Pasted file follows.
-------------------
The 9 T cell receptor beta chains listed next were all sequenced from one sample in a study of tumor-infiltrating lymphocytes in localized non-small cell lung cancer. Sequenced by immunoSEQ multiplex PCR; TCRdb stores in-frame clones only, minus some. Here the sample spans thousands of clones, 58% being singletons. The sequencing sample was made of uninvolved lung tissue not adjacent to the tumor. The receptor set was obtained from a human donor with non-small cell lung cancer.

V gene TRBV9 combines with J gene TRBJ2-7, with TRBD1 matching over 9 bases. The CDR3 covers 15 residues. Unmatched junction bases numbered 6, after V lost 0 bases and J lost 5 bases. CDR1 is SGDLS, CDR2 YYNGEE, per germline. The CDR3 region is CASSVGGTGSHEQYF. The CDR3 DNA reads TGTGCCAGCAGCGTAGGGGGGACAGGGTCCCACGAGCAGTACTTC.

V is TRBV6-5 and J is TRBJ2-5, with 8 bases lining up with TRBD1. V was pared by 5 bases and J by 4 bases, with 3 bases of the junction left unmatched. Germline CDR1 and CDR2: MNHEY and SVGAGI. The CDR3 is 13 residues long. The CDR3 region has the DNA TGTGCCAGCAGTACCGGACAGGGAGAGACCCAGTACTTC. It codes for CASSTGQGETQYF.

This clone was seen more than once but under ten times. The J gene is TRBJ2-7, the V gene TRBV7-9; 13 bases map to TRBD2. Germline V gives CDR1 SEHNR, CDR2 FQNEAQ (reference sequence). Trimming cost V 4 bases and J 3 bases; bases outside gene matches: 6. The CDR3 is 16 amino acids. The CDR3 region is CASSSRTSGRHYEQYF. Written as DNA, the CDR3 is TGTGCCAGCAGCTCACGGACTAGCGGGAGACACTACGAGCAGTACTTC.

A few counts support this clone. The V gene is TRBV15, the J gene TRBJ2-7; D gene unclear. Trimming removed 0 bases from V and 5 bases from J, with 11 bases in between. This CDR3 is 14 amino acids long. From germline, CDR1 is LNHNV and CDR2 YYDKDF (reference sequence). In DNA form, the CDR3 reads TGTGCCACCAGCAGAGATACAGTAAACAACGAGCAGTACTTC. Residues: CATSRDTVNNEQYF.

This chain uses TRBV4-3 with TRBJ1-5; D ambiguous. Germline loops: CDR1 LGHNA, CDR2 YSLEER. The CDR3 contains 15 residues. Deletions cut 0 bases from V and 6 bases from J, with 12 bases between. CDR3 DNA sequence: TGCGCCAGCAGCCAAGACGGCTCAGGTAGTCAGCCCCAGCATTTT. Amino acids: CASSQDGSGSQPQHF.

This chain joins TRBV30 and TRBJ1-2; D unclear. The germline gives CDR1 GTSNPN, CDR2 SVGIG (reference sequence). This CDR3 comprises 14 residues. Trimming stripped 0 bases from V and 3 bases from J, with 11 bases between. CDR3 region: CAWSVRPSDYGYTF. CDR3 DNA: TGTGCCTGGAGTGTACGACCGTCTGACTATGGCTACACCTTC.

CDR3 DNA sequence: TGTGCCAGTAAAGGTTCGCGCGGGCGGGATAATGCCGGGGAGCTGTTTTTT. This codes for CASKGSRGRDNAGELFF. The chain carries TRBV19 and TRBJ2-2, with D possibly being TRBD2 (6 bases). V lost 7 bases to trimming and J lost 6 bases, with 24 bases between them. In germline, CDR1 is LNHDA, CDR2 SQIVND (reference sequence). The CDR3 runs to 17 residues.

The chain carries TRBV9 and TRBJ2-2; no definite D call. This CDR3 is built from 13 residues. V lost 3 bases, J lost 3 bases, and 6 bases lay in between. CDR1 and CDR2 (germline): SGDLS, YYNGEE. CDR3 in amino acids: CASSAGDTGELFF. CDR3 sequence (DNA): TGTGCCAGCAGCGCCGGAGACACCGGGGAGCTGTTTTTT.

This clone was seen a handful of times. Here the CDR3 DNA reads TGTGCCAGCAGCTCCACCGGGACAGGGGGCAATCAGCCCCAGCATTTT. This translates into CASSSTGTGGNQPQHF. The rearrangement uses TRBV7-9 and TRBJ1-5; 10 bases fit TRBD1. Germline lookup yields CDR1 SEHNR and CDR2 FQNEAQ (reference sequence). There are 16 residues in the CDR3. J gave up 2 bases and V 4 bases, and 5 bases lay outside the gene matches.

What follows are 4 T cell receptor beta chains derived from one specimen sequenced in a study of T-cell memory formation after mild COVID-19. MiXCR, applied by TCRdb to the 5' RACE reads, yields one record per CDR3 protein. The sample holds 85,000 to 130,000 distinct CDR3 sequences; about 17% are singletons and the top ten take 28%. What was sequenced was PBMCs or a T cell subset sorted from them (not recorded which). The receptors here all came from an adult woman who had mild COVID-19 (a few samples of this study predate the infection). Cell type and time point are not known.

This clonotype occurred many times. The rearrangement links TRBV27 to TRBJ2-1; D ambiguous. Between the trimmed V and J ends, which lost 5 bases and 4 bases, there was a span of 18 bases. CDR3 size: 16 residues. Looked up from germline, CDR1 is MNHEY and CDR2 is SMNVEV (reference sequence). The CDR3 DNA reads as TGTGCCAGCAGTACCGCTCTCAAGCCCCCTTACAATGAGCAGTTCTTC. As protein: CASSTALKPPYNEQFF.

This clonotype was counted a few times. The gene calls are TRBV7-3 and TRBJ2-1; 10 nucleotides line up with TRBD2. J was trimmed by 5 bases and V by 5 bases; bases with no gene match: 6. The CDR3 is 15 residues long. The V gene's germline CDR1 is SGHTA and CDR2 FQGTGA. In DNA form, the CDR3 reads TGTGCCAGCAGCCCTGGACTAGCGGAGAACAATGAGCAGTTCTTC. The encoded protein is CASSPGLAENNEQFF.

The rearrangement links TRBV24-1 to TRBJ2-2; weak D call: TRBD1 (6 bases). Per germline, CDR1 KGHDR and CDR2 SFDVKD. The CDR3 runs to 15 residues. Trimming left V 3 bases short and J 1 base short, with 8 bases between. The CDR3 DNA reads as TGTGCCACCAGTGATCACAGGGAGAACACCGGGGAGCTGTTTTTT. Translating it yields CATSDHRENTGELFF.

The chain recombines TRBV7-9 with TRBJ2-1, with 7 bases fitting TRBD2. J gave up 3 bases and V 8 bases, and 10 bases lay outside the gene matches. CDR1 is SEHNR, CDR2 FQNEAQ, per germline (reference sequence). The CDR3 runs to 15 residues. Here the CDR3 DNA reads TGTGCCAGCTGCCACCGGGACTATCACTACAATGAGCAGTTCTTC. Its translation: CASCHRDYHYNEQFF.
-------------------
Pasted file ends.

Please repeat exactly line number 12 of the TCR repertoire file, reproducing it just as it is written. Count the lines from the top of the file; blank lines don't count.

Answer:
This clonotype occurred many times. The rearrangement links TRBV27 to TRBJ2-1; D ambiguous. Between the trimmed V and J ends, which lost 5 bases and 4 bases, there was a span of 18 bases. CDR3 size: 16 residues. Looked up from germline, CDR1 is MNHEY and CDR2 is SMNVEV (reference sequence). The CDR3 DNA reads as TGTGCCAGCAGTACCGCTCTCAAGCCCCCTTACAATGAGCAGTTCTTC. As protein: CASSTALKPPYNEQFF.